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How to manually configure a VPN on Windows 10

How to manually configure a VPN on Windows 10
(Image credit: Windows Central)

The beauty of the best VPN services is that they have an intuitive Windows 10 app that makes setting up a connection as easy as clicking a big green button that says "connect." However, if you're running Windows 10 in S mode and can't install apps from outside the Store, or you're using a VPN without a client, you can still configure a VPN manually. Here's everything you need to know.

How to manually add and connect to a VPN on Windows 10

(Image credit: Source: Windows Central)

Note: If you've upgraded to Windows 11, our guide on how to manually configure a VPN on Windows 11 will help you through the process.

Once you subscribe to a VPN service — keep in mind there are plenty of great VPN options out there — you should have access to a list of servers that you can connect to. It will differ depending on the VPN service you're using, but you should have access to a webpage or desktop app section that lists the server's location, the address needed to create a manual connection, and the current load of the server.

Your VPN provider should also provide manual sign-in information that can be used as credentials. This might be some sort of username and password or certificate depending on the service, and it will vary from provider to provider.

Once you have the required information to make a connection, you can jump into settings and get everything running.

  1. Right-click the Start button.
  2. Click Settings.

(Image credit: Source: Windows Central)
  1. Click Network & Internet.
  2. Click VPN.

(Image credit: Source: Windows Central)
  1. Click Add a VPN connection.
  2. Click the dropdown menu below VPN provider.

(Image credit: Source: Windows Central)
  1. Click Windows (built-in).
  2. Click the Connection name field.

(Image credit: Source: Windows Central)
  1. Type a name for the VPN connection. (In this case, I'll use the name of my provider and the server location.)
  2. Click the Server name or address field.

(Image credit: Source: Windows Central)
  1. Type the server's address. (You can likely find this in your VPN account.)
  2. Click the dropdown menu below VPN type.

(Image credit: Source: Windows Central)
  1. Choose a connection protocol.
  2. Click the dropdown menu below Type of sign-in info.

(Image credit: Source: Windows Central)
  1. Click a sign-in method. (This will no doubt change depending on your VPN provider.)
  2. Click Save.

(Image credit: Source: Windows Central)
  1. Click the VPN you just set up. (It will now appear in the VPN list.)
  2. Click Connect. (Depending on the sign-in method used by your provider, you might have to enter your username and password.)

(Image credit: Source: Windows Central)

How to disconnect and remove a VPN on Windows 10

If you don't want to use a VPN anymore, or if you just want to remove a server from the list, you can disconnect or altogether remove it. There is a VPN button for quick on and off located in the Windows 10 action center (the small speech bubble in the bottom-right corner of your display), but we'll go through the entire process, which includes completely removing a VPN from your system.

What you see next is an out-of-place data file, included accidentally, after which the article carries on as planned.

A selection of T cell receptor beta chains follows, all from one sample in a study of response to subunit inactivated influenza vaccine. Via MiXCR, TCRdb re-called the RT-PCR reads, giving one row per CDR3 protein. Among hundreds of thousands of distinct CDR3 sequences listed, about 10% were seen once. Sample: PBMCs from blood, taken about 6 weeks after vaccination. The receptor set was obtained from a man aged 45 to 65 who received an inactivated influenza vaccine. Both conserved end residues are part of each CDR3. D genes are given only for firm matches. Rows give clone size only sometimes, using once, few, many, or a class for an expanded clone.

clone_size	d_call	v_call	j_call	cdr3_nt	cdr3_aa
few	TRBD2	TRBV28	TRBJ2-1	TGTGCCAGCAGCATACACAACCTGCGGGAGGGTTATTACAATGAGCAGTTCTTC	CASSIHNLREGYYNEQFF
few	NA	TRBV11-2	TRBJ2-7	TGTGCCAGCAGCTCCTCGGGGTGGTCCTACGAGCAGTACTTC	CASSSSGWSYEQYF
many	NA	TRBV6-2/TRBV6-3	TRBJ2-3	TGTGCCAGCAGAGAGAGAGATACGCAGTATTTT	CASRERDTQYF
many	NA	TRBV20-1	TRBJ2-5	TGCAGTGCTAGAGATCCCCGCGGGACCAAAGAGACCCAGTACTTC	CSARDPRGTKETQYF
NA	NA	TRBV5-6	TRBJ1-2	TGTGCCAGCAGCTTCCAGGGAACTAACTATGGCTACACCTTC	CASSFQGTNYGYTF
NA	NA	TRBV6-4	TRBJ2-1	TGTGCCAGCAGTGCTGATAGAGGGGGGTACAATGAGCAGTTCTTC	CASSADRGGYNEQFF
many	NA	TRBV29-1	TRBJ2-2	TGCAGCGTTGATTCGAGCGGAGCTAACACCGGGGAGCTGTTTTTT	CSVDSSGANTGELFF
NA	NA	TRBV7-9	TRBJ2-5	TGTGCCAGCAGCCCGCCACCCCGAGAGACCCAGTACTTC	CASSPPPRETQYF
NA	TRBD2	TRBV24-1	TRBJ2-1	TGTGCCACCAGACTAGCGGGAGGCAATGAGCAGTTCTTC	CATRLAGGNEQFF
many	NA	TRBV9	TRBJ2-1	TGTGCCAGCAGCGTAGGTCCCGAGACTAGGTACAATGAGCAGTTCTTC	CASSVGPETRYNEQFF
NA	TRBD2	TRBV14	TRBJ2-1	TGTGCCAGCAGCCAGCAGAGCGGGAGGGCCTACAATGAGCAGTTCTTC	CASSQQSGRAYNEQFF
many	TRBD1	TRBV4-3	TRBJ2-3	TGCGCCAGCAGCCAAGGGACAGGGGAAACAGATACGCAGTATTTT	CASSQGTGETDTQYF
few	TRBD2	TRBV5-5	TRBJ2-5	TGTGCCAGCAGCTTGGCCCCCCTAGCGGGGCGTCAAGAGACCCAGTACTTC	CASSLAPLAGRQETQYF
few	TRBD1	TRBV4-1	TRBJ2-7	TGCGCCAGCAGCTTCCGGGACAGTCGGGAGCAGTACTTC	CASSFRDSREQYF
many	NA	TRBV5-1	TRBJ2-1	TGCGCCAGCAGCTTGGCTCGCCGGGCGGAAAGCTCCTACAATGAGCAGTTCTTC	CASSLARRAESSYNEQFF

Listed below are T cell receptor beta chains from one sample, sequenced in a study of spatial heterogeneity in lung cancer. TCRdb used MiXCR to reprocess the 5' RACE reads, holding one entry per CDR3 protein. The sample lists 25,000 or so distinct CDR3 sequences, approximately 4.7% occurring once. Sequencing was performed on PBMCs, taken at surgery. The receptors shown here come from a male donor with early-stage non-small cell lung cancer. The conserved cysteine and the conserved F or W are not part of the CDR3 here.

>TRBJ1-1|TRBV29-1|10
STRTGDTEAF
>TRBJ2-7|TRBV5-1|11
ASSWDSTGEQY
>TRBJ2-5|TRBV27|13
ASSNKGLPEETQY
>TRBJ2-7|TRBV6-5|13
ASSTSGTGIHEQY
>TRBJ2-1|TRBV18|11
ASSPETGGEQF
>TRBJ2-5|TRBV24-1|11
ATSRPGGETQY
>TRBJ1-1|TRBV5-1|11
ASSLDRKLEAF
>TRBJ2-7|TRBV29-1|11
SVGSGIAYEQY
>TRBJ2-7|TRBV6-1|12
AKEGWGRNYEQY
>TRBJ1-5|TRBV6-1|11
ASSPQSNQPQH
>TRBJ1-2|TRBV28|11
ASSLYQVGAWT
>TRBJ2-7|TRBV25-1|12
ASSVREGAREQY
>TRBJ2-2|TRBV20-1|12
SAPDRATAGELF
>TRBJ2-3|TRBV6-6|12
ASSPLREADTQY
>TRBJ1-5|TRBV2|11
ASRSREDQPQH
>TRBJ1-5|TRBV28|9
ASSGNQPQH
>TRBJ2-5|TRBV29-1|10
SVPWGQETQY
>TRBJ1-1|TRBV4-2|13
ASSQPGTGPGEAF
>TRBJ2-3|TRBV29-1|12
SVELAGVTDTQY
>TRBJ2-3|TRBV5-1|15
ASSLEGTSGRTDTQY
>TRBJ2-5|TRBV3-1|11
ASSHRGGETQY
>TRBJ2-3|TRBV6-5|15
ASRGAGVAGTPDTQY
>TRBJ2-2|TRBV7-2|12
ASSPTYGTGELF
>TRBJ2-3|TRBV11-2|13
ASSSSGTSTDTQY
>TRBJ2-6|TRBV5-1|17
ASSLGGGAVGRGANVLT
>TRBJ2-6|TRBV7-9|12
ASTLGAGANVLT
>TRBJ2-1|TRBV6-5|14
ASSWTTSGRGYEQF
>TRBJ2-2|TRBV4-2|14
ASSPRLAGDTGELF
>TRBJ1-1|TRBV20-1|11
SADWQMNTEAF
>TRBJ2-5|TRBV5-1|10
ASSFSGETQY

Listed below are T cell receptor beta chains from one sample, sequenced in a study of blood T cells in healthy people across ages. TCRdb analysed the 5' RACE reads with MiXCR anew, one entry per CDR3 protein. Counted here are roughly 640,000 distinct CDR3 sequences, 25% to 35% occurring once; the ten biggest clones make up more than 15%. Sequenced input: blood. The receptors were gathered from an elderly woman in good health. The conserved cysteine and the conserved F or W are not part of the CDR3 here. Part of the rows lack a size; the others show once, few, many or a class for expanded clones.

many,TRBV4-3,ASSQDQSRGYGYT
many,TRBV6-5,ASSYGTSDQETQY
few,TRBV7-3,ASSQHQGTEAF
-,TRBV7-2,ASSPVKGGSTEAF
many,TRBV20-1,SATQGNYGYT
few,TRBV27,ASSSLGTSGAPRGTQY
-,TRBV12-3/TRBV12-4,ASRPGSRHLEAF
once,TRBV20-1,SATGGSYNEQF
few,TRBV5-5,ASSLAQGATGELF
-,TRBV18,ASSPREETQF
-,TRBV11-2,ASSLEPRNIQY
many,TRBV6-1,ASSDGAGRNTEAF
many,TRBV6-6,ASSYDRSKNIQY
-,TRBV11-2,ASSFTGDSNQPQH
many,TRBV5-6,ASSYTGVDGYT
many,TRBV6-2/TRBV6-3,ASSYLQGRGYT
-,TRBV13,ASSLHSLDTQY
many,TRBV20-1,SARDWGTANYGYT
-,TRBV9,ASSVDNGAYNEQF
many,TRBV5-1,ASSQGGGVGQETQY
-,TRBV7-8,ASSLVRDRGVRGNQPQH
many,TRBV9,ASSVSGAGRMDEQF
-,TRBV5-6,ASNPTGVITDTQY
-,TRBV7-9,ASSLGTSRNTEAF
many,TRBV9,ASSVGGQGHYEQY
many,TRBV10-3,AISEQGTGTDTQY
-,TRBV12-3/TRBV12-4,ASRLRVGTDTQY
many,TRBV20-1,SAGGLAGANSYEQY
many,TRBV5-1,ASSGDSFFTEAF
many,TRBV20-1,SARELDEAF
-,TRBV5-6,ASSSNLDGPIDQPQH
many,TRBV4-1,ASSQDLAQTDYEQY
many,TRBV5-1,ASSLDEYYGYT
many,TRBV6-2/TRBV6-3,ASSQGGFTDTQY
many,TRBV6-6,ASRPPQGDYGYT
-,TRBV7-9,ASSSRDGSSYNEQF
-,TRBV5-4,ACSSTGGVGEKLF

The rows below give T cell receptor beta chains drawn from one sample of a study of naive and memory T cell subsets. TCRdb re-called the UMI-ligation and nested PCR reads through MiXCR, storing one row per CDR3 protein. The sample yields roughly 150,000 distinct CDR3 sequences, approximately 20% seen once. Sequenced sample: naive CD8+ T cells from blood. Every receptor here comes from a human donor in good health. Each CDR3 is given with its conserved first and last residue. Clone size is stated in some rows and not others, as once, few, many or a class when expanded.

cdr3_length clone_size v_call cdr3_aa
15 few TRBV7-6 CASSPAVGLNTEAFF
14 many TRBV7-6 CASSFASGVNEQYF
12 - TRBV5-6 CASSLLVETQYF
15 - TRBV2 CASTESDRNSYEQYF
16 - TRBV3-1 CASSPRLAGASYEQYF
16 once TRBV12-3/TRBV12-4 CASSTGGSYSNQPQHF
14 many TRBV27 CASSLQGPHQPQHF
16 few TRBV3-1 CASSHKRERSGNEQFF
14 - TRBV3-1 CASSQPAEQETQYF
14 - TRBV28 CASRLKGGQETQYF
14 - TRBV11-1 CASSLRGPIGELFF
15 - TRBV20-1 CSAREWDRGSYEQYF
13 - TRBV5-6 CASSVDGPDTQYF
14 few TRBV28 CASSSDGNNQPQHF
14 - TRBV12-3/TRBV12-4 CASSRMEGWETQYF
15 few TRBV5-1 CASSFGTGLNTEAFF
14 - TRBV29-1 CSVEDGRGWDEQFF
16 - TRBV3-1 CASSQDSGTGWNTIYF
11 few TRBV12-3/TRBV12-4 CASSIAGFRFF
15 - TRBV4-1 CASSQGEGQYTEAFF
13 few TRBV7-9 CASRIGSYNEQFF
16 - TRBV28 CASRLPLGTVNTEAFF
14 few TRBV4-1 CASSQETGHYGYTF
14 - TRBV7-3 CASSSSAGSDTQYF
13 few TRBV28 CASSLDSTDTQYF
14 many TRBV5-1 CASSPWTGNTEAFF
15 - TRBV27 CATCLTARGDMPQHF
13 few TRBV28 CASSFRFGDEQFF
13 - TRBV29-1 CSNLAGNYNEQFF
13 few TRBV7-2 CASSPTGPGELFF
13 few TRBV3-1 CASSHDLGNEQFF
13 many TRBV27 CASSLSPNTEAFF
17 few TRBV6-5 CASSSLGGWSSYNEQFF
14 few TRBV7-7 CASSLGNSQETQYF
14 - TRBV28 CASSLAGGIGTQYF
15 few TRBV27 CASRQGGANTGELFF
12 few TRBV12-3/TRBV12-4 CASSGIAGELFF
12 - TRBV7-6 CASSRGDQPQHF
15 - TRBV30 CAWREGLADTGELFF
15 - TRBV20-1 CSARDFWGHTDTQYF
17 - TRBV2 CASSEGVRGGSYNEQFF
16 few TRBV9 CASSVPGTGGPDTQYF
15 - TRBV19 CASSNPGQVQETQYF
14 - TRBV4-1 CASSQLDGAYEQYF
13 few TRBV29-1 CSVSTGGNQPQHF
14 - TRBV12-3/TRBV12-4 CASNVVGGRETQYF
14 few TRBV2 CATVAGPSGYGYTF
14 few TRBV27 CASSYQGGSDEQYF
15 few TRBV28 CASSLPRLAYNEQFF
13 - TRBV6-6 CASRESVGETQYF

1. Right-click the Start button.
  2. Click Settings.

(Image credit: Source: Windows Central)
  1. Click Network & Internet.
  2. Click VPN.

(Image credit: Source: Windows Central)
  1. Click a VPN connection you want to disconnect or remove.
  2. Click Disconnect.

(Image credit: Source: Windows Central)
  1. Click Remove.
  2. Click Remove again to confirm.

(Image credit: Source: Windows Central)

That's it! The VPN you configured should now be removed. You can always add a server again using the first set of instructions.

Note that even if you manually configure a VPN on Windows 10 you will still be able to use a separate client without issue. You can always remove the manual connection, but it's not entirely necessary.

Our top VPN and software picks

To complete the steps laid out above, you'll need to invest in a quality VPN and you'll need Windows 10. We are partial to ExpressVPN thanks to a great price, tons of features, and proven security, but there are plenty more options in our collection of the best VPN services.

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ExpressVPN

With rock-solid encryption and plenty of connection protocols for you to use, including OpenVPN, this is one of the best services operating today.

Buy from: ExpressVPN (opens in new tab)

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Windows 10 Home

Windows 10 is no longer the latest OS from Microsoft, but it's still extremely common as Windows 11 rolls out. Upgrade for free to the new OS or keep on using Windows 10 as you'd like.

Buy from: Walmart (opens in new tab) | Amazon (opens in new tab) | Best Buy (opens in new tab)

We test and review VPN services in the context of legal recreational uses. For example:

1. Accessing a service from another country (subject to the terms and conditions of that service).

2. Protecting your online security and strengthening your online privacy when abroad.

We do not support or condone the illegal or malicious use of VPN services. Consuming pirated content that is paid-for is neither endorsed nor approved by Future Publishing.

Cale Hunt
Senior Editor, Laptop Reviews

Cale Hunt is a Senior Editor at Windows Central. He focuses mainly on laptop reviews, news, and accessory coverage. He's been reviewing laptops and accessories full time since 2016, with hundreds of reviews published for Windows Central. He is an avid PC gamer and multi-platform user, and spends most of his time either tinkering with or writing about tech.